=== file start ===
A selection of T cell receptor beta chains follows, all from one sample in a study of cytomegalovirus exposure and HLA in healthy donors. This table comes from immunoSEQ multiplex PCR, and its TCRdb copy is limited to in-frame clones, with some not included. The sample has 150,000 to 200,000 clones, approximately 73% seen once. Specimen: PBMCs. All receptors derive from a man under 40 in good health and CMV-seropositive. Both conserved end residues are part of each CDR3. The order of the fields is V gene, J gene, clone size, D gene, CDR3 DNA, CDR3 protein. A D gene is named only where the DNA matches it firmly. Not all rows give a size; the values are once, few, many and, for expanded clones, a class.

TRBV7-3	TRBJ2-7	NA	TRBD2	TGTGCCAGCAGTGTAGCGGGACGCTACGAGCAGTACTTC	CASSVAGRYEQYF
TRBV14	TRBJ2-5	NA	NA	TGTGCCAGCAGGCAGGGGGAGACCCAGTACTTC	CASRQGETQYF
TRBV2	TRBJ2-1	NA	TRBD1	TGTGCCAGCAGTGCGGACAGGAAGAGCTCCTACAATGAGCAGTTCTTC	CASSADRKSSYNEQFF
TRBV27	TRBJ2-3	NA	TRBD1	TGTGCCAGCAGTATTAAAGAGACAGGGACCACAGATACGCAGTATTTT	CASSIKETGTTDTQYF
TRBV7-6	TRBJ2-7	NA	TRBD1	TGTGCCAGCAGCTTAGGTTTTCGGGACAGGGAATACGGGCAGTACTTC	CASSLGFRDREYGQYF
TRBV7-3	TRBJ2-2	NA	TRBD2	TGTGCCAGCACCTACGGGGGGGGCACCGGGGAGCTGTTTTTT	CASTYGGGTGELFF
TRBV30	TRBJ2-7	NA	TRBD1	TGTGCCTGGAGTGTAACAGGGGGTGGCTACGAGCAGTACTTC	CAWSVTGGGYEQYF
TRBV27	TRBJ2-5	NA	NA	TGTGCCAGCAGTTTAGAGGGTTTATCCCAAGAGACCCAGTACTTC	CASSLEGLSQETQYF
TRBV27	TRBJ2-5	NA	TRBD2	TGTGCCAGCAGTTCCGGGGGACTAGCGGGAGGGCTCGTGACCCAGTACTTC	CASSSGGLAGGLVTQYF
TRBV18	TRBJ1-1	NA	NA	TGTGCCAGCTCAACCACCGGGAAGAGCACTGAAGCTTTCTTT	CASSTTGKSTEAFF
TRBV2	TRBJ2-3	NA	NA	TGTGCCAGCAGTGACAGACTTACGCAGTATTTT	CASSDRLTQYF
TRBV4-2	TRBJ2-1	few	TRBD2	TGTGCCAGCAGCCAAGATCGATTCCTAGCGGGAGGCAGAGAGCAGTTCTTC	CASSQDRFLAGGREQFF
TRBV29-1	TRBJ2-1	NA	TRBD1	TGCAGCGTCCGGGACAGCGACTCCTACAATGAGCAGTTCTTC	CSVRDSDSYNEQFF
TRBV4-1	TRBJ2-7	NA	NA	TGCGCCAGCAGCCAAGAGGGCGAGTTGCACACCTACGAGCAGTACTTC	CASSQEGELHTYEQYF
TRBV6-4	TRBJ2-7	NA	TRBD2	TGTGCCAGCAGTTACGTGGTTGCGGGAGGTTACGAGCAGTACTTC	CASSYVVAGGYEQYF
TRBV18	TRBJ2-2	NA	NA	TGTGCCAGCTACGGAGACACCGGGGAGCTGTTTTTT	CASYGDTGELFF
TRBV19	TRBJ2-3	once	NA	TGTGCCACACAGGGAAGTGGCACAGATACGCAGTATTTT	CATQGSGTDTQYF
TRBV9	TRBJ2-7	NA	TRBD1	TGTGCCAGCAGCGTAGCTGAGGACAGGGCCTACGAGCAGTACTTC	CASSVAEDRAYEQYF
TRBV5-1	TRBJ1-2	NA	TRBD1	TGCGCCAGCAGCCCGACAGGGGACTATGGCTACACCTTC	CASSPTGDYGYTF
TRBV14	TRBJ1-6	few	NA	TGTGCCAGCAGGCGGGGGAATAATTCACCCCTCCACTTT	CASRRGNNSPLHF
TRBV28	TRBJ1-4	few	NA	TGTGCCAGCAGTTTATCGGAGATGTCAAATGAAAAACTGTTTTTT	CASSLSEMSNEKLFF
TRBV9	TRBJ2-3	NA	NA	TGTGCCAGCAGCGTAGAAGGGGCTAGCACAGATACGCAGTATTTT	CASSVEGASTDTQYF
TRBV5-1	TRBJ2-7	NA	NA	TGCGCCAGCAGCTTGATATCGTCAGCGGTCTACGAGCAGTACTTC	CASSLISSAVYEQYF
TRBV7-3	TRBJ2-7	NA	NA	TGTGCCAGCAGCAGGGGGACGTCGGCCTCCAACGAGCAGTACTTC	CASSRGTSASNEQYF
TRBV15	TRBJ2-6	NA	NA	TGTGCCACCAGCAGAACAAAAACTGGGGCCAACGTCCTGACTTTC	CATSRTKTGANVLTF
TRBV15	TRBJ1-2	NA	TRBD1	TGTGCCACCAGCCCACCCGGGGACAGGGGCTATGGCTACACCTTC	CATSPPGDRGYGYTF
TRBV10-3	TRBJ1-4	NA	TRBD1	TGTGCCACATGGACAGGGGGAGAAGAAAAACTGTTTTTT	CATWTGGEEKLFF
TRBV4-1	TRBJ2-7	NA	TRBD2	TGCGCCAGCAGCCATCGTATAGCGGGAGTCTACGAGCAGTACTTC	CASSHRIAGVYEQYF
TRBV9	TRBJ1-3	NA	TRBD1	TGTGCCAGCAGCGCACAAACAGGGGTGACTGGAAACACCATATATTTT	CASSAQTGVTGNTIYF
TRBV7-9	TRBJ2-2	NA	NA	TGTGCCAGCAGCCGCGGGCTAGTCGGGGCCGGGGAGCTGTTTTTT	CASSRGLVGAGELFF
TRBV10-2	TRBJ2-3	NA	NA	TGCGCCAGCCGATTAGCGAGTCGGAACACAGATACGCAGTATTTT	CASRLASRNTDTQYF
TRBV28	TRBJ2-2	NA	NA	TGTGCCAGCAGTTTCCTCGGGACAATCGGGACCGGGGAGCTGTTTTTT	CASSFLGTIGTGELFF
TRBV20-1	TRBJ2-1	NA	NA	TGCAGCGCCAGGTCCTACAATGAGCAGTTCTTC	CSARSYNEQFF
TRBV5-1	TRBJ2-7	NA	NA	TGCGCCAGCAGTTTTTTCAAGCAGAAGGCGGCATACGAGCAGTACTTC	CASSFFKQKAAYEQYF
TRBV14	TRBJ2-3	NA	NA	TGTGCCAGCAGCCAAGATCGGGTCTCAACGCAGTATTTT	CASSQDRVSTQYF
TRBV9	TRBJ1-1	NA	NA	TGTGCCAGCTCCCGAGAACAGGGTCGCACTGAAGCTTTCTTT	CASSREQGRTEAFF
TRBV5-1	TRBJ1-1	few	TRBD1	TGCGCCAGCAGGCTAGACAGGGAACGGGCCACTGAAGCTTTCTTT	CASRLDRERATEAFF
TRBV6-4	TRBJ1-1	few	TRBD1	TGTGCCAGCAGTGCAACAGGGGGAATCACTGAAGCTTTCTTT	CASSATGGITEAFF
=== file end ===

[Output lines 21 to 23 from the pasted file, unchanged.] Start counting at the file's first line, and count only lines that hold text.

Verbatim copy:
TRBV14	TRBJ1-6	few	NA	TGTGCCAGCAGGCGGGGGAATAATTCACCCCTCCACTTT	CASRRGNNSPLHF
TRBV28	TRBJ1-4	few	NA	TGTGCCAGCAGTTTATCGGAGATGTCAAATGAAAAACTGTTTTTT	CASSLSEMSNEKLFF
TRBV9	TRBJ2-3	NA	NA	TGTGCCAGCAGCGTAGAAGGGGCTAGCACAGATACGCAGTATTTT	CASSVEGASTDTQYF